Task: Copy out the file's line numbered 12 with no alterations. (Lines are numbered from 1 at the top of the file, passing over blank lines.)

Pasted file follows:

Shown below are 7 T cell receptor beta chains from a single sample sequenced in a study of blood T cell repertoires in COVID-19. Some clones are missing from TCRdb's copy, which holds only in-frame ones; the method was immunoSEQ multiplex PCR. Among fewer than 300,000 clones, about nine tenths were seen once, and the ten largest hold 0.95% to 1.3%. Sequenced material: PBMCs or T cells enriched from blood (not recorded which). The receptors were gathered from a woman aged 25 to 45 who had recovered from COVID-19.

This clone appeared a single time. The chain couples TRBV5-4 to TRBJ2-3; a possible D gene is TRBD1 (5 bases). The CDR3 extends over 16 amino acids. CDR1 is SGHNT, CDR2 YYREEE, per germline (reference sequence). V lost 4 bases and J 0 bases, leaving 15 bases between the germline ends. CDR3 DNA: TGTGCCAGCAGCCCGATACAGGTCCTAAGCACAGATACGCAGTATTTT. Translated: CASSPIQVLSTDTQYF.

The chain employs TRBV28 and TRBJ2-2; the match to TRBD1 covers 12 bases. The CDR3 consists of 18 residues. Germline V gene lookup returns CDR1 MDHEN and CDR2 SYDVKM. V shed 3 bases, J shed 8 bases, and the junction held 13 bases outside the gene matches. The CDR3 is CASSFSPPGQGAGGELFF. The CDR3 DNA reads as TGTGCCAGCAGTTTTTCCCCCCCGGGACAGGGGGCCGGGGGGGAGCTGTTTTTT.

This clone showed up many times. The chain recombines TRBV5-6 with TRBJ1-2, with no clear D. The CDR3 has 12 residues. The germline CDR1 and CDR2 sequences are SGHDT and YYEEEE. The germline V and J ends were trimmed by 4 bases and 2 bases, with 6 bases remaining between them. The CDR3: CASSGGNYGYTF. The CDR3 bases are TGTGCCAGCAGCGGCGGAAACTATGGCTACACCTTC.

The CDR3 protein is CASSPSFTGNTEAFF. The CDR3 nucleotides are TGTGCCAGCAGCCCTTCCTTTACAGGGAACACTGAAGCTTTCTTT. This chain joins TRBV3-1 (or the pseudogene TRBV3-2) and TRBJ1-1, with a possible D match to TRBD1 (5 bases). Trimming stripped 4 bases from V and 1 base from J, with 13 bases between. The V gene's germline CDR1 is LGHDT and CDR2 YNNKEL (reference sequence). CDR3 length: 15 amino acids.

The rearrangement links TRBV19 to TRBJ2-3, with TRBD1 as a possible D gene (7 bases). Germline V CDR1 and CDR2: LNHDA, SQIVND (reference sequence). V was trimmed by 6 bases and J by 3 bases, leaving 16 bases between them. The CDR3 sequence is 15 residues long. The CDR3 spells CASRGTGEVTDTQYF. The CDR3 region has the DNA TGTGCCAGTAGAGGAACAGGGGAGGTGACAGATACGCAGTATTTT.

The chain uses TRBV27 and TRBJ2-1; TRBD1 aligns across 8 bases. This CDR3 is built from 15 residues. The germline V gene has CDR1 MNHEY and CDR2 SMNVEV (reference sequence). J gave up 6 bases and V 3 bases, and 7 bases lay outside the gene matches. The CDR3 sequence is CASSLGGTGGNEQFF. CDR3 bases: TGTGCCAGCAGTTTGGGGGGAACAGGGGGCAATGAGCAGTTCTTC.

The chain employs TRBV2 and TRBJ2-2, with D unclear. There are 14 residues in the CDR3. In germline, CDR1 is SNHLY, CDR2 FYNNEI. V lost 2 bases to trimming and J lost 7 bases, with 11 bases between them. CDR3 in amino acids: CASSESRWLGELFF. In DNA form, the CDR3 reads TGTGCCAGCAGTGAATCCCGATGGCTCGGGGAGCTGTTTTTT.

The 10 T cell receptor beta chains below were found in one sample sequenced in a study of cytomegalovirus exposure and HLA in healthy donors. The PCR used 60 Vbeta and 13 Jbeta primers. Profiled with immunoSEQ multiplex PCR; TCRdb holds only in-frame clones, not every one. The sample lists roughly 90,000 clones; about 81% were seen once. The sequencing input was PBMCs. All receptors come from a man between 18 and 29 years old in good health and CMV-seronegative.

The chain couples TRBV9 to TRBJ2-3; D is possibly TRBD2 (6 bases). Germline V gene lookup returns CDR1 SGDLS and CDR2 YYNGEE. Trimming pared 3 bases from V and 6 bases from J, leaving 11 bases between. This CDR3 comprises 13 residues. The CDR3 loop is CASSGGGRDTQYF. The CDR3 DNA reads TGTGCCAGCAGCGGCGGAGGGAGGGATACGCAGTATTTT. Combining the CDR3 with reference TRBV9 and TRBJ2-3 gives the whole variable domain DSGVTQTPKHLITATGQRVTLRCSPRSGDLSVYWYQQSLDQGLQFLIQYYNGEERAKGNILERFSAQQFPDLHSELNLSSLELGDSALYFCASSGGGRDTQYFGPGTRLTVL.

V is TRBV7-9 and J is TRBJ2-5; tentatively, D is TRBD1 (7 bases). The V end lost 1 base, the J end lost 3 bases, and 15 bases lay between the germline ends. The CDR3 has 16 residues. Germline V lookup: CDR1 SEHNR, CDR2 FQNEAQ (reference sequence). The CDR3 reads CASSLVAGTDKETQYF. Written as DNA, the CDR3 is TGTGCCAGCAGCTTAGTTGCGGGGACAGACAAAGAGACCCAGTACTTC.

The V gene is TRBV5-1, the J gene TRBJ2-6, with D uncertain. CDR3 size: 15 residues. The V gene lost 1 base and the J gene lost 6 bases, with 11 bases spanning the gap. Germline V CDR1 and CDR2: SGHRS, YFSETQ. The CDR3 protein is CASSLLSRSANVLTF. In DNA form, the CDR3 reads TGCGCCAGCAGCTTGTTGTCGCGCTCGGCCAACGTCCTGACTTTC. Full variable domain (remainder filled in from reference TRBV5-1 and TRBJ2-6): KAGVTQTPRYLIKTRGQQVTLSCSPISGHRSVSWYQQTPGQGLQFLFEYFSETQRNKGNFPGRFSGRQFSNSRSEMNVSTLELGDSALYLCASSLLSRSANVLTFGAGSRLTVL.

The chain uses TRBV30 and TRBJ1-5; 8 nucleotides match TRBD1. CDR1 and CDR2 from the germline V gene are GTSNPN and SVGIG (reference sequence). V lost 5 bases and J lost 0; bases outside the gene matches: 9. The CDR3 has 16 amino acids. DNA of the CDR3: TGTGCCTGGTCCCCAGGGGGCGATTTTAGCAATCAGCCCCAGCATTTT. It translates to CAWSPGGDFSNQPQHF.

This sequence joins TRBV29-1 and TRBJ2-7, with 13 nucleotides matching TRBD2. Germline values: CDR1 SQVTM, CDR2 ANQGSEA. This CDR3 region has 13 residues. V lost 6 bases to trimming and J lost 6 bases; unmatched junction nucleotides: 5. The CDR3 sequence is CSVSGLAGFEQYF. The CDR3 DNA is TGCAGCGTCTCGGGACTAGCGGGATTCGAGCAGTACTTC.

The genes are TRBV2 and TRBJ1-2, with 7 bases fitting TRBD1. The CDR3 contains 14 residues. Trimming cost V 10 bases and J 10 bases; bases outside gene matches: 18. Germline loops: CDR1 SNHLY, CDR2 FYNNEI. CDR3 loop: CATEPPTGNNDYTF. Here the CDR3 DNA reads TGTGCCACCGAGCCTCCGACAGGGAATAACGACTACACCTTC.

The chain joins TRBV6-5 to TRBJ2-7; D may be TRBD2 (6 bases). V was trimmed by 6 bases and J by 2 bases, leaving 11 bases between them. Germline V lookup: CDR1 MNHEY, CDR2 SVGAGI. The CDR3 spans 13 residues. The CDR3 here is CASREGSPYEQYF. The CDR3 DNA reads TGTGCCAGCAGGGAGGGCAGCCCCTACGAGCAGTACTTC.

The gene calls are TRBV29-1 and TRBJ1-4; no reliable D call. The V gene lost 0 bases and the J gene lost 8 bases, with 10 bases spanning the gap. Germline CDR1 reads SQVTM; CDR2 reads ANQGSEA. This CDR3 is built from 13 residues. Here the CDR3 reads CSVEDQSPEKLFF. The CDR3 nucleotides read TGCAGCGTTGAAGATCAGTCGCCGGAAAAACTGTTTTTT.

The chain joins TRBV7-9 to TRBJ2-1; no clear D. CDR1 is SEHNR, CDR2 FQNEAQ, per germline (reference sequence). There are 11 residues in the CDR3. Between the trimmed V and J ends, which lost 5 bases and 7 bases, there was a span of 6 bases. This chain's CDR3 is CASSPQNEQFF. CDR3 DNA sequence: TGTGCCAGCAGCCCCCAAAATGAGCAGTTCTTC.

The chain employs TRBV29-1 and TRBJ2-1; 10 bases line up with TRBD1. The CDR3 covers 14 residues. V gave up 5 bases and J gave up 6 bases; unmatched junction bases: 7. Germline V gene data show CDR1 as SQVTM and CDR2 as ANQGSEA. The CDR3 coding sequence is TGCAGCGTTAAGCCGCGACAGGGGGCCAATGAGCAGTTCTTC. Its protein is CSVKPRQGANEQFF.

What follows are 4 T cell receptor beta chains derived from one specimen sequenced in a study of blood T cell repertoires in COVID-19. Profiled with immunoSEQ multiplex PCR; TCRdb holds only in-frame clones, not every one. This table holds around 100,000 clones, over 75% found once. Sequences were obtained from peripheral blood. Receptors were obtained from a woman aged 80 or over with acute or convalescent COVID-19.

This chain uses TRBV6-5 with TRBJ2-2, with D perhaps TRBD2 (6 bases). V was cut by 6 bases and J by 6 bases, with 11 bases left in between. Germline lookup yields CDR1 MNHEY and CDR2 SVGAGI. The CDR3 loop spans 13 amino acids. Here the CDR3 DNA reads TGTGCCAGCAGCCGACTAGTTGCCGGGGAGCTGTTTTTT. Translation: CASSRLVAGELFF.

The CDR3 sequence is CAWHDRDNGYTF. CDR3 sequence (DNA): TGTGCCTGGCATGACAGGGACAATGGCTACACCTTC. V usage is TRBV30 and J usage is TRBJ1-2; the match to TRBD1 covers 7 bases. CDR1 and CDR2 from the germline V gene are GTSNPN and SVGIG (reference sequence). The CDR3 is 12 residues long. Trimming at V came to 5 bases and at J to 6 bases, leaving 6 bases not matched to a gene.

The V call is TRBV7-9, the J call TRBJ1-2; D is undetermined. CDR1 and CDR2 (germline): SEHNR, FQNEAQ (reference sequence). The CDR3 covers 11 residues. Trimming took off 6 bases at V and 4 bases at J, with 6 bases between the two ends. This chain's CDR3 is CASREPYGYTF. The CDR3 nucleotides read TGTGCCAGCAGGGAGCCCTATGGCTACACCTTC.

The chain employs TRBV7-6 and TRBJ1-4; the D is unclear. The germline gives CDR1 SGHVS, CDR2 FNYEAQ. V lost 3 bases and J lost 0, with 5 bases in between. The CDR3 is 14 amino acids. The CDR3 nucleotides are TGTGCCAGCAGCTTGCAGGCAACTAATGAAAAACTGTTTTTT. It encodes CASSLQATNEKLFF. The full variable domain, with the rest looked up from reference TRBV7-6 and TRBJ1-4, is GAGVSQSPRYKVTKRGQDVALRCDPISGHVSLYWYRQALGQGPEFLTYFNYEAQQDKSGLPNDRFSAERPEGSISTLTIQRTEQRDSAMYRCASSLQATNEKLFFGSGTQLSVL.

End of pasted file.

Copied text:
The V gene is TRBV5-1, the J gene TRBJ2-6, with D uncertain. CDR3 size: 15 residues. The V gene lost 1 base and the J gene lost 6 bases, with 11 bases spanning the gap. Germline V CDR1 and CDR2: SGHRS, YFSETQ. The CDR3 protein is CASSLLSRSANVLTF. In DNA form, the CDR3 reads TGCGCCAGCAGCTTGTTGTCGCGCTCGGCCAACGTCCTGACTTTC. Full variable domain (remainder filled in from reference TRBV5-1 and TRBJ2-6): KAGVTQTPRYLIKTRGQQVTLSCSPISGHRSVSWYQQTPGQGLQFLFEYFSETQRNKGNFPGRFSGRQFSNSRSEMNVSTLELGDSALYLCASSLLSRSANVLTFGAGSRLTVL.